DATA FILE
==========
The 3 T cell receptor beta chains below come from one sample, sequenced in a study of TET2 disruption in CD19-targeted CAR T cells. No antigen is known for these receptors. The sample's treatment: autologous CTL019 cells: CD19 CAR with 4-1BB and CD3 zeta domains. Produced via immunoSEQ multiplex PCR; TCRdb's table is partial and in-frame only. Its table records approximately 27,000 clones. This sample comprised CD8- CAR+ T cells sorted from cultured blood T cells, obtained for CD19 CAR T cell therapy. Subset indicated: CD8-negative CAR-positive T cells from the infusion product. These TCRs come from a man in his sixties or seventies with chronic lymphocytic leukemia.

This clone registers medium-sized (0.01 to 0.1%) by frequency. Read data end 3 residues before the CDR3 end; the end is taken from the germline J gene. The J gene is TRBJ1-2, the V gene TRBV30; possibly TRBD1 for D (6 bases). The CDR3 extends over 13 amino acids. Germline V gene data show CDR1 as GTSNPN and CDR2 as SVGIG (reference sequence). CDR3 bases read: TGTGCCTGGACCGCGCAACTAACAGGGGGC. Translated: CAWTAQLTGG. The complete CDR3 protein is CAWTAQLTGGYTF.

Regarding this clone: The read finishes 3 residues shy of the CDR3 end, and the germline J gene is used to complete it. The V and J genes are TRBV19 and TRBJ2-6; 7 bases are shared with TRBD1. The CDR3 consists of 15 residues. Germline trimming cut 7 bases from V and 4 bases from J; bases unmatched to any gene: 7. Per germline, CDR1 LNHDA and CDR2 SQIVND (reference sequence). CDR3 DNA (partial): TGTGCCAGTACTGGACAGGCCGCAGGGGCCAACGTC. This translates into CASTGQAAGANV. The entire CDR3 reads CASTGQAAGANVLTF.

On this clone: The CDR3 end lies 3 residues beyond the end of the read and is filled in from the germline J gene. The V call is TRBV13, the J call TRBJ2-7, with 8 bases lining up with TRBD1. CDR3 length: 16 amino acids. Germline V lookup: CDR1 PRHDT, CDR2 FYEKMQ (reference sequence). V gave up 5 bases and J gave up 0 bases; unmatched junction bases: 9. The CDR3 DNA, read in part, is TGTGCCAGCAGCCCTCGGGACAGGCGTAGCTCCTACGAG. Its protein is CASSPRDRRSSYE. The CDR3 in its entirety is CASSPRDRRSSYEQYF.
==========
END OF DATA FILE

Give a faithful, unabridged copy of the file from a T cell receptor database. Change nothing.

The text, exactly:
The 3 T cell receptor beta chains below come from one sample, sequenced in a study of TET2 disruption in CD19-targeted CAR T cells. No antigen is known for these receptors. The sample's treatment: autologous CTL019 cells: CD19 CAR with 4-1BB and CD3 zeta domains. Produced via immunoSEQ multiplex PCR; TCRdb's table is partial and in-frame only. Its table records approximately 27,000 clones. This sample comprised CD8- CAR+ T cells sorted from cultured blood T cells, obtained for CD19 CAR T cell therapy. Subset indicated: CD8-negative CAR-positive T cells from the infusion product. These TCRs come from a man in his sixties or seventies with chronic lymphocytic leukemia.

This clone registers medium-sized (0.01 to 0.1%) by frequency. Read data end 3 residues before the CDR3 end; the end is taken from the germline J gene. The J gene is TRBJ1-2, the V gene TRBV30; possibly TRBD1 for D (6 bases). The CDR3 extends over 13 amino acids. Germline V gene data show CDR1 as GTSNPN and CDR2 as SVGIG (reference sequence). CDR3 bases read: TGTGCCTGGACCGCGCAACTAACAGGGGGC. Translated: CAWTAQLTGG. The complete CDR3 protein is CAWTAQLTGGYTF.

Regarding this clone: The read finishes 3 residues shy of the CDR3 end, and the germline J gene is used to complete it. The V and J genes are TRBV19 and TRBJ2-6; 7 bases are shared with TRBD1. The CDR3 consists of 15 residues. Germline trimming cut 7 bases from V and 4 bases from J; bases unmatched to any gene: 7. Per germline, CDR1 LNHDA and CDR2 SQIVND (reference sequence). CDR3 DNA (partial): TGTGCCAGTACTGGACAGGCCGCAGGGGCCAACGTC. This translates into CASTGQAAGANV. The entire CDR3 reads CASTGQAAGANVLTF.

On this clone: The CDR3 end lies 3 residues beyond the end of the read and is filled in from the germline J gene. The V call is TRBV13, the J call TRBJ2-7, with 8 bases lining up with TRBD1. CDR3 length: 16 amino acids. Germline V lookup: CDR1 PRHDT, CDR2 FYEKMQ (reference sequence). V gave up 5 bases and J gave up 0 bases; unmatched junction bases: 9. The CDR3 DNA, read in part, is TGTGCCAGCAGCCCTCGGGACAGGCGTAGCTCCTACGAG. Its protein is CASSPRDRRSSYE. The CDR3 in its entirety is CASSPRDRRSSYEQYF.